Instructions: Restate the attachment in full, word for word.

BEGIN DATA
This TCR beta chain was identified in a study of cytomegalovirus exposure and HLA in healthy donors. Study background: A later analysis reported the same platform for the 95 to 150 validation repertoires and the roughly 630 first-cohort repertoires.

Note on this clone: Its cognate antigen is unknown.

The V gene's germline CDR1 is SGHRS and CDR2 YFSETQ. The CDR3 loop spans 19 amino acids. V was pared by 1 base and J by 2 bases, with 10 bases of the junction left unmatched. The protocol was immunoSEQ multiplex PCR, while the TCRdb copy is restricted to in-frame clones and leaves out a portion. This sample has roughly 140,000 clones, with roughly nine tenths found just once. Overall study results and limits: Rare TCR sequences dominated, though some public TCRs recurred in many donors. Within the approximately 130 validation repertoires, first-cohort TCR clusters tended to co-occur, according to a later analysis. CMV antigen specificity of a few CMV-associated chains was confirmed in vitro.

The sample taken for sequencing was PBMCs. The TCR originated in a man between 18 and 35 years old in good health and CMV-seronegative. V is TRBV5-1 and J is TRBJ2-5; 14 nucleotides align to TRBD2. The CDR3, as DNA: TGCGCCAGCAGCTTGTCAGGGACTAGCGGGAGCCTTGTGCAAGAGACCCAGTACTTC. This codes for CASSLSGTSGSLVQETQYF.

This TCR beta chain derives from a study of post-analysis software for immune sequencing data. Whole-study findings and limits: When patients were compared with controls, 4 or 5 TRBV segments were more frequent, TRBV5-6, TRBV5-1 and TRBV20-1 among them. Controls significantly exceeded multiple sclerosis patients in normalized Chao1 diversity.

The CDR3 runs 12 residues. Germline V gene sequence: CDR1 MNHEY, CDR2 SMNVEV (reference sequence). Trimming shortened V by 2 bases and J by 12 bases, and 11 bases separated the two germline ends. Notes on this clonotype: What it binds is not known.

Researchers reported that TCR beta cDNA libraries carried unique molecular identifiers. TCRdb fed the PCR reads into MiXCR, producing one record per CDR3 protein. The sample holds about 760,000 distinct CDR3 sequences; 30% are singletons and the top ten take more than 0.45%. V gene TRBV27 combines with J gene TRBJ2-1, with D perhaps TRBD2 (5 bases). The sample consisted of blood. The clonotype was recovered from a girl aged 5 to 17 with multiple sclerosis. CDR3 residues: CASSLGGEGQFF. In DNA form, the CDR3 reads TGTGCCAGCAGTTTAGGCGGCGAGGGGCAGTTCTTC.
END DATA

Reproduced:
This TCR beta chain was identified in a study of cytomegalovirus exposure and HLA in healthy donors. Study background: A later analysis reported the same platform for the 95 to 150 validation repertoires and the roughly 630 first-cohort repertoires.

Note on this clone: Its cognate antigen is unknown.

The V gene's germline CDR1 is SGHRS and CDR2 YFSETQ. The CDR3 loop spans 19 amino acids. V was pared by 1 base and J by 2 bases, with 10 bases of the junction left unmatched. The protocol was immunoSEQ multiplex PCR, while the TCRdb copy is restricted to in-frame clones and leaves out a portion. This sample has roughly 140,000 clones, with roughly nine tenths found just once. Overall study results and limits: Rare TCR sequences dominated, though some public TCRs recurred in many donors. Within the approximately 130 validation repertoires, first-cohort TCR clusters tended to co-occur, according to a later analysis. CMV antigen specificity of a few CMV-associated chains was confirmed in vitro.

The sample taken for sequencing was PBMCs. The TCR originated in a man between 18 and 35 years old in good health and CMV-seronegative. V is TRBV5-1 and J is TRBJ2-5; 14 nucleotides align to TRBD2. The CDR3, as DNA: TGCGCCAGCAGCTTGTCAGGGACTAGCGGGAGCCTTGTGCAAGAGACCCAGTACTTC. This codes for CASSLSGTSGSLVQETQYF.

This TCR beta chain derives from a study of post-analysis software for immune sequencing data. Whole-study findings and limits: When patients were compared with controls, 4 or 5 TRBV segments were more frequent, TRBV5-6, TRBV5-1 and TRBV20-1 among them. Controls significantly exceeded multiple sclerosis patients in normalized Chao1 diversity.

The CDR3 runs 12 residues. Germline V gene sequence: CDR1 MNHEY, CDR2 SMNVEV (reference sequence). Trimming shortened V by 2 bases and J by 12 bases, and 11 bases separated the two germline ends. Notes on this clonotype: What it binds is not known.

Researchers reported that TCR beta cDNA libraries carried unique molecular identifiers. TCRdb fed the PCR reads into MiXCR, producing one record per CDR3 protein. The sample holds about 760,000 distinct CDR3 sequences; 30% are singletons and the top ten take more than 0.45%. V gene TRBV27 combines with J gene TRBJ2-1, with D perhaps TRBD2 (5 bases). The sample consisted of blood. The clonotype was recovered from a girl aged 5 to 17 with multiple sclerosis. CDR3 residues: CASSLGGEGQFF. In DNA form, the CDR3 reads TGTGCCAGCAGTTTAGGCGGCGAGGGGCAGTTCTTC.